Many people wonder what is meant by open-pollination seeds, and the benefits of saving those seeds ,
verses hybrid seeds. (2013 post)
Open-pollinated plant varieties make seeds that will grow into a plant of the same variety.
By planting these saveable varieties, we help preserve our horticultural heritage & its diversity.
Some seeds have been grown, selected, & preserved by farmers/gardeners since ancient times, some as long as 9,000 yrs ago. These seeds were selected for exceptional flavor, nutrition, and for extended harvest season. Many are facing extinction.
Biodiversity strengthens our ecosystem. We can increase both the earth's biodiversity and our family's food security. The ability to feed ourselves strengthens our freedom to live our democracy,
and maintain our inherent right to self-governance.
Hybrid seeds, on the other hand, grow into plants which, while they are usable plants in themselves,
will not produce seed of the same variety
—hybrids do not 'breed true'.
The gardener who plants hybrid varieties,
will have to buy seed every year, and seed production is concentrated in the hands of a few companies, often owned by petro-chemical corporations.
Many seeds for sale in stores are hybrids, bred to produce under agri-business conditions.
(Biotech is about ownership.. the illusion of “owning” the seeds).
GMO 'seeds' - (Genetically manipulated seeds). Most seed-savers & organic farmers are aware of the dangers of another type of 'seed', a type of 'unpure' seed, known as GMO 'seeds'. These 'seeds' are manufactored by humans, and their pollen is harmful to bees and other living beings.
Organic gardeners & farmers can take the 'Safe Seed Pledge: & support seed-saving farmers who take this pledge: "Agriculture and seeds provide the basis upon which our lives depend. We must protect this foundation as a safe and genetically stable source for future generations. For the benefit of all farmers, gardeners and consumers who want an alternative, we pledge that we do not knowingly buy or sell genetically engineered seeds or plants. The mechanical transfer of genetic material outside of natural reproductive methods and between genera, families or kingdoms poses great biological risks, as well as economic, political and cultural threats. We feel that genetically engineered varieties have been insufficiently tested prior to public release. More research and testing is necessary to further assess the potential risks of genetically engineered seeds. Further, we wish to support agricultural progress that leads to healthier soils, genetically diverse agricultural ecosystems and ultimately healthy people and communities."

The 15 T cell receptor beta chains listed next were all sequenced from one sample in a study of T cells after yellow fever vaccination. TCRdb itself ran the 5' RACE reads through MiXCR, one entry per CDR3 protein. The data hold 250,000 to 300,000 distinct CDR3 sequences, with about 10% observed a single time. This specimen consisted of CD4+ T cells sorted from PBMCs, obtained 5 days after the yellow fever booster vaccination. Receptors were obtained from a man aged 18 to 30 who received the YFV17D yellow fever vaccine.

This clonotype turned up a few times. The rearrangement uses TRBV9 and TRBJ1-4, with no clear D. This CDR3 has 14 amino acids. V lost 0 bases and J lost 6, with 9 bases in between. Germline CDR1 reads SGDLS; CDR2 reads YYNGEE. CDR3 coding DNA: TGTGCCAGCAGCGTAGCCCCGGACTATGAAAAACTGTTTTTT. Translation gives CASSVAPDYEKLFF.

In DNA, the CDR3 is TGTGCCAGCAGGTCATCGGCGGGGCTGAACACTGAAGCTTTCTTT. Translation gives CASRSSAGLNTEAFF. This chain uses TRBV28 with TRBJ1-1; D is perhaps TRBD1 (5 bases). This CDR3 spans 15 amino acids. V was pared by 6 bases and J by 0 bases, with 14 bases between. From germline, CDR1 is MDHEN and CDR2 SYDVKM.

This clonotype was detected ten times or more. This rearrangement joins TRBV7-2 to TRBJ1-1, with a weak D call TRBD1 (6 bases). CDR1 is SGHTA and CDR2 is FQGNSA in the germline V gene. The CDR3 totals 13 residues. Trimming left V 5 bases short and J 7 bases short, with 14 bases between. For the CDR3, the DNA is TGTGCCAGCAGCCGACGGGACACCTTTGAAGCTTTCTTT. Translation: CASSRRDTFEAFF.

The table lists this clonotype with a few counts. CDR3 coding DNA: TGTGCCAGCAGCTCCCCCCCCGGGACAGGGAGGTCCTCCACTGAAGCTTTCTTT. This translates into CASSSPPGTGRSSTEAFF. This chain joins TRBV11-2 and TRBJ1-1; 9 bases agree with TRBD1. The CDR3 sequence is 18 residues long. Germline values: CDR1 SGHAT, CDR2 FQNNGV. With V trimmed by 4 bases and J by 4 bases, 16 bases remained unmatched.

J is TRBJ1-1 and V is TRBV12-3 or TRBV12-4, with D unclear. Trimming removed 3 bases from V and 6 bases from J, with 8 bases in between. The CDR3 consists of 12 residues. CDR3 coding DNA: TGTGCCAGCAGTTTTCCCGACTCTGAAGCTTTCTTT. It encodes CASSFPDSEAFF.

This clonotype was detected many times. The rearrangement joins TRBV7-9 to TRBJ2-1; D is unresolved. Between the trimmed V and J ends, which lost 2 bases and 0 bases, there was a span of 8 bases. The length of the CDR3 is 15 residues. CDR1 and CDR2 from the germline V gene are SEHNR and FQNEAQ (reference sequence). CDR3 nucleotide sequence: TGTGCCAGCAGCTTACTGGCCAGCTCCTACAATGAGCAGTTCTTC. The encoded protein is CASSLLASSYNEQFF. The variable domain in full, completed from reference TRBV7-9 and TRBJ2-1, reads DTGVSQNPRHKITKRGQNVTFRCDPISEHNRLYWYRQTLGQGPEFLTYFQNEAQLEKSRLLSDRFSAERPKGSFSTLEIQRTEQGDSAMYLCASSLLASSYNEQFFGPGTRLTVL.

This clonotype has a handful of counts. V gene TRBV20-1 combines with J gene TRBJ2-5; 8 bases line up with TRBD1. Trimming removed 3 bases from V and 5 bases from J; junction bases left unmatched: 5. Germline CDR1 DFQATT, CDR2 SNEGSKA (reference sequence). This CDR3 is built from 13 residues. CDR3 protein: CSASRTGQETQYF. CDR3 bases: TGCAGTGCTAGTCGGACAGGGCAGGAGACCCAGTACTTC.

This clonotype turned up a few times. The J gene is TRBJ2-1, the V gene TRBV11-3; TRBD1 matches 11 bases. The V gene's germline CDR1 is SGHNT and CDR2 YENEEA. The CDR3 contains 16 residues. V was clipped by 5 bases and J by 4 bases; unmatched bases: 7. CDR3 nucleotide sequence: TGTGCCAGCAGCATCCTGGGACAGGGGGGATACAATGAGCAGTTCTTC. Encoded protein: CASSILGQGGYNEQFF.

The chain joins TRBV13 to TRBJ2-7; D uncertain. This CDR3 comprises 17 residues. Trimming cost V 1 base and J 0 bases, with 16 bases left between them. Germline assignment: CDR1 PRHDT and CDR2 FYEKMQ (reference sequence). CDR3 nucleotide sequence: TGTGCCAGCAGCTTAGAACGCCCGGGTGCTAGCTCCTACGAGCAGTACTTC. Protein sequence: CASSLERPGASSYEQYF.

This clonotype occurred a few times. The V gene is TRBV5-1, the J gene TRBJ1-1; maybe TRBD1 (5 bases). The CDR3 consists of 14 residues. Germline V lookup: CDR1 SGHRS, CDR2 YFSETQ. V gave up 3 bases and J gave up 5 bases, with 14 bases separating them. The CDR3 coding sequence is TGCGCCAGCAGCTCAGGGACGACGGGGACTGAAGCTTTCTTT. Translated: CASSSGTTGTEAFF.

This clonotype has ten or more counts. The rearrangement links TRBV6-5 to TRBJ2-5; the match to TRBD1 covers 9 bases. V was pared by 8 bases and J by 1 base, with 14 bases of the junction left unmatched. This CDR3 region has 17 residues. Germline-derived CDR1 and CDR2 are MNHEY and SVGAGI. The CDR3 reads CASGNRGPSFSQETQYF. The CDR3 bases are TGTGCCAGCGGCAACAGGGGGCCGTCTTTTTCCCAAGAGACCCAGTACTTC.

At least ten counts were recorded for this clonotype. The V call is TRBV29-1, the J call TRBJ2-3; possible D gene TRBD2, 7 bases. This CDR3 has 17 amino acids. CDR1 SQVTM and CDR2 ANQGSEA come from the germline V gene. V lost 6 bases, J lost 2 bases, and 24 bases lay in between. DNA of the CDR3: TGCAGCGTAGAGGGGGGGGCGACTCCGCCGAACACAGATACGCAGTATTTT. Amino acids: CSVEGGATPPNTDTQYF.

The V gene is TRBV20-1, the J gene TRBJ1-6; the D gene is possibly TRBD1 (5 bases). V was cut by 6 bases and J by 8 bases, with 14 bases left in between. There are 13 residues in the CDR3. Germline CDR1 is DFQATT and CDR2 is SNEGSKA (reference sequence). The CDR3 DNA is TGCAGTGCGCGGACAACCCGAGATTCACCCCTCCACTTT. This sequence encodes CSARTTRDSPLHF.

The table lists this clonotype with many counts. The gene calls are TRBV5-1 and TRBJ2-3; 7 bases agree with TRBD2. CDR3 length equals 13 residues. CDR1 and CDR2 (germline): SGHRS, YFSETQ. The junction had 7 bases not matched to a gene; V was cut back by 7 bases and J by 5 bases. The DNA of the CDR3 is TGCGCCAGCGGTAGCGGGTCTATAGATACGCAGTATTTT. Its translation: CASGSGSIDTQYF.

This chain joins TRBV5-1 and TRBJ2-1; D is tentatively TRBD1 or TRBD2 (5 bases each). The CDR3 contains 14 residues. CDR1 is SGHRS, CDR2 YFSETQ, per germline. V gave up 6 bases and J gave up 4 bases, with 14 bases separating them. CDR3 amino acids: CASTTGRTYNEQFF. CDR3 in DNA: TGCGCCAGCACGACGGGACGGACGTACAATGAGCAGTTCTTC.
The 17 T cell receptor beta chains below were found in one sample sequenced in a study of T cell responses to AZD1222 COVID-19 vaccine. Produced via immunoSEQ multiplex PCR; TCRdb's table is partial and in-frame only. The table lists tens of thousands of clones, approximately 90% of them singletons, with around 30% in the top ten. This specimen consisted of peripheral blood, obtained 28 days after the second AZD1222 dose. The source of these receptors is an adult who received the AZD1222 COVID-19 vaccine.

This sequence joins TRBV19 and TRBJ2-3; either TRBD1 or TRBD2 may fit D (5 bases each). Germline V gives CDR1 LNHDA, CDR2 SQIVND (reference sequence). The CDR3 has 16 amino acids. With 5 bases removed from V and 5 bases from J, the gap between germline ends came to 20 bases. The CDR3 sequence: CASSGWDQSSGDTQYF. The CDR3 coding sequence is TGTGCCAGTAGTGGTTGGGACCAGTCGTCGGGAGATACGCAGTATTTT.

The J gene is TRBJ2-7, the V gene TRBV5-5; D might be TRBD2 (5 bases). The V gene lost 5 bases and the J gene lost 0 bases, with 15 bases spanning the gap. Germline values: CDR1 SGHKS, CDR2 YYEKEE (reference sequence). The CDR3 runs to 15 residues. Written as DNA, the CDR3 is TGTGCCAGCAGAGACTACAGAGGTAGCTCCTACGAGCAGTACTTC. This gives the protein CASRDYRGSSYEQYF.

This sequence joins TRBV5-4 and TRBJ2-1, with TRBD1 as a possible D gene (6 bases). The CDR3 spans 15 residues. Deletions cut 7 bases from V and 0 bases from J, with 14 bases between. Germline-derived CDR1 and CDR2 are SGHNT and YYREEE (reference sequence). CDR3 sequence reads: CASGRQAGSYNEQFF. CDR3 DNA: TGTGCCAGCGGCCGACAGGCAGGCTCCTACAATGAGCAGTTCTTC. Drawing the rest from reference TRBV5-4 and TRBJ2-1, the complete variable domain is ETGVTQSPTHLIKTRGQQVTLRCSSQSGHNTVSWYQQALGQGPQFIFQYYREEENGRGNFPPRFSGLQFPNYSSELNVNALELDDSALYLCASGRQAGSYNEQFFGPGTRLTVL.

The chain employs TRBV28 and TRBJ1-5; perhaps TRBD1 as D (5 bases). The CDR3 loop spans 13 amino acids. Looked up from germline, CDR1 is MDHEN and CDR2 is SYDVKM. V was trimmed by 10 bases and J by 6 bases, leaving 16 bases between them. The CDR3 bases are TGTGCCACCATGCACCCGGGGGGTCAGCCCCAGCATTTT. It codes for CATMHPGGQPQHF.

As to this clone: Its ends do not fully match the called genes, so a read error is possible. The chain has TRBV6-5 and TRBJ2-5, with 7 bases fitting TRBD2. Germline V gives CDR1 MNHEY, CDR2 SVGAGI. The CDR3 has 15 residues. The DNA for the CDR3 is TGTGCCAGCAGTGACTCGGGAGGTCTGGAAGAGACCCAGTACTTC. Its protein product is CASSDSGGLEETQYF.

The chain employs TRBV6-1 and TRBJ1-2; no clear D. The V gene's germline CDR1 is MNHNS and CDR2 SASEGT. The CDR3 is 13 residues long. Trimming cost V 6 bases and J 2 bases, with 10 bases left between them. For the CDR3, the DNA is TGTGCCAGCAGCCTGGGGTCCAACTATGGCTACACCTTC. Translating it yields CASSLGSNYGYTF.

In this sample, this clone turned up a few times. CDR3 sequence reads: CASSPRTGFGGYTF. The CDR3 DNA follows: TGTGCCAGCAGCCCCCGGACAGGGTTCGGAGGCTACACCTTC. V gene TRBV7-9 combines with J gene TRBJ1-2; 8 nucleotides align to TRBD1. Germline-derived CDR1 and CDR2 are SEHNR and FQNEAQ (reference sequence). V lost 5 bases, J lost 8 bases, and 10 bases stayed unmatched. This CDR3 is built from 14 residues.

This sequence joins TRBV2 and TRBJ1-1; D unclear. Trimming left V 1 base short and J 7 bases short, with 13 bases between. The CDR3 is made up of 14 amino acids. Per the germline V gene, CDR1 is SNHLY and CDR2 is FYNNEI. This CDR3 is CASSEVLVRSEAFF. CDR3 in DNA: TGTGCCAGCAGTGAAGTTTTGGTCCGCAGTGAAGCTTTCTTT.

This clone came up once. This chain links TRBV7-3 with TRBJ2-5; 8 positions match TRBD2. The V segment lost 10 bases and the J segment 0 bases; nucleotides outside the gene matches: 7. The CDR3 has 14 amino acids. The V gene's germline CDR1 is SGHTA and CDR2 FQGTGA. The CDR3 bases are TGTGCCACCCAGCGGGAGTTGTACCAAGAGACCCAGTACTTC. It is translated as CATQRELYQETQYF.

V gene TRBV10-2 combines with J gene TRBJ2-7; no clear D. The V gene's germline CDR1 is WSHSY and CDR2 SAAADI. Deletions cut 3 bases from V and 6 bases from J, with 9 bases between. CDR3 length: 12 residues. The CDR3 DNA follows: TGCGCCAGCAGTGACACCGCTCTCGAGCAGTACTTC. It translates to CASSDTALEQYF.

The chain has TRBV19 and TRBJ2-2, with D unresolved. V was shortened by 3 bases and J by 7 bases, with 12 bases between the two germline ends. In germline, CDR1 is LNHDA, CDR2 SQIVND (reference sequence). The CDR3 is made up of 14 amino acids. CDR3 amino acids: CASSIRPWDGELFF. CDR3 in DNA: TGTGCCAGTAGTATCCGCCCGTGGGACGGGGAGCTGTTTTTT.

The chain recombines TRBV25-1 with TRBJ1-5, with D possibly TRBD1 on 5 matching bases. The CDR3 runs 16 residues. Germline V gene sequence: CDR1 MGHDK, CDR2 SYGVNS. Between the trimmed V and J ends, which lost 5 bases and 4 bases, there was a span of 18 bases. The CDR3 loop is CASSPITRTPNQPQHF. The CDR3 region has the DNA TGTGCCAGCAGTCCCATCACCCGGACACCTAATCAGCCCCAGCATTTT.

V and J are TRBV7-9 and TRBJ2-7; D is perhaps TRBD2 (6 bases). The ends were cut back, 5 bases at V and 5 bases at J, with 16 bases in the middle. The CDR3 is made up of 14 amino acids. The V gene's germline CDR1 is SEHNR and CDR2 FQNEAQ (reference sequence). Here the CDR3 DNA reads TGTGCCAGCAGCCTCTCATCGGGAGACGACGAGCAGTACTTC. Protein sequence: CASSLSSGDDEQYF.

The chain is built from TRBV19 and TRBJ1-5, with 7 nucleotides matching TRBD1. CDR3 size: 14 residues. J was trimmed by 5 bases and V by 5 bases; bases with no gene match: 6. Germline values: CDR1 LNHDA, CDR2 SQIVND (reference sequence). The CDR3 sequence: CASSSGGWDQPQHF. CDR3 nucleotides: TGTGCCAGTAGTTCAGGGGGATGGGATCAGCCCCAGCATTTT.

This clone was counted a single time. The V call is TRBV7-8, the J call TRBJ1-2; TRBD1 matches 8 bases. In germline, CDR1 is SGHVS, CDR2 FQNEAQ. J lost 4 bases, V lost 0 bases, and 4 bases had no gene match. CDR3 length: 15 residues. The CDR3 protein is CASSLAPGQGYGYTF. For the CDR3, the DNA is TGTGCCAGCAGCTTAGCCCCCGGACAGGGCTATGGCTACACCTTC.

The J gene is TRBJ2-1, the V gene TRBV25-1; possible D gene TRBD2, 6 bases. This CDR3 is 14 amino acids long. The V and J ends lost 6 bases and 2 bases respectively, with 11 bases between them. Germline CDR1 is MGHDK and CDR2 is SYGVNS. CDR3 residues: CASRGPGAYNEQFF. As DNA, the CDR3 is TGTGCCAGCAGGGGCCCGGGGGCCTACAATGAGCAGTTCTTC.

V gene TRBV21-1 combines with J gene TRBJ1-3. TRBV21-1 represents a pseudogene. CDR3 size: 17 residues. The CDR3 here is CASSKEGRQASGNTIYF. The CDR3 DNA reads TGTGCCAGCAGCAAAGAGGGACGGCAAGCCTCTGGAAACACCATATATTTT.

Locally, Uprising Seeds farmers have built their seed-saving business around their commitment to grow safe & pure seeds: http://uprisingorganics.com/safe-seed-pledge-gmo-testing
* * * * * * *
Seed Savers 'bible-book" “Seed to Seed” by Suzanne Ashworth for a guide on saving vegetable seeds.
Consider being 'profoundly local', like Vermont gardener & plant selector, Sylvia Davatz, who is supporting her local food movement to take the next logical step,
and to “establish a supply of locally grown seed as the underpinnings of a local food supply.”
“Small farmers are a threat to the consolidation of absolute power.” - Farmer Eliot Coleman
'The less biodiverse any system is, the greater the potential for its collapse.
In shriveling the gene pool... we strip our crops of the ability to adapt to change & we put the entire food supply at risk. The more food varieties we lose, the closer we slide to the tipping point of disaster.'
Info source: Ecology Action seed catalog & “The Seed Underground” Janisse Ray
Consider saving some bean & pea seeds this year, plus creating your own local heirloom seed-swap, and attend seed-swaps in neighboring communities with similar growing conditions.
Salish Seed Coop & Network & More Recommended Resources- http://transitionwhatcom.ning.com/group/seedsavers/forum/topics/see... .
Keep your seed genetics fresh & broadly diverse- purchase seeds through organic seed farmers, like locally Uprising Seeds- http://uprisingorganics.com/ thus increasing the genetic diversity of your seed supply.
"Seed Saving Basics" - Mauid Powell-(One Page Summary) OrgegonStateU- http://smallfarms.oregonstate.edu/book/export/html/175667 .
I'll add another blog later, with including more of the mysteries & hope found within a seed.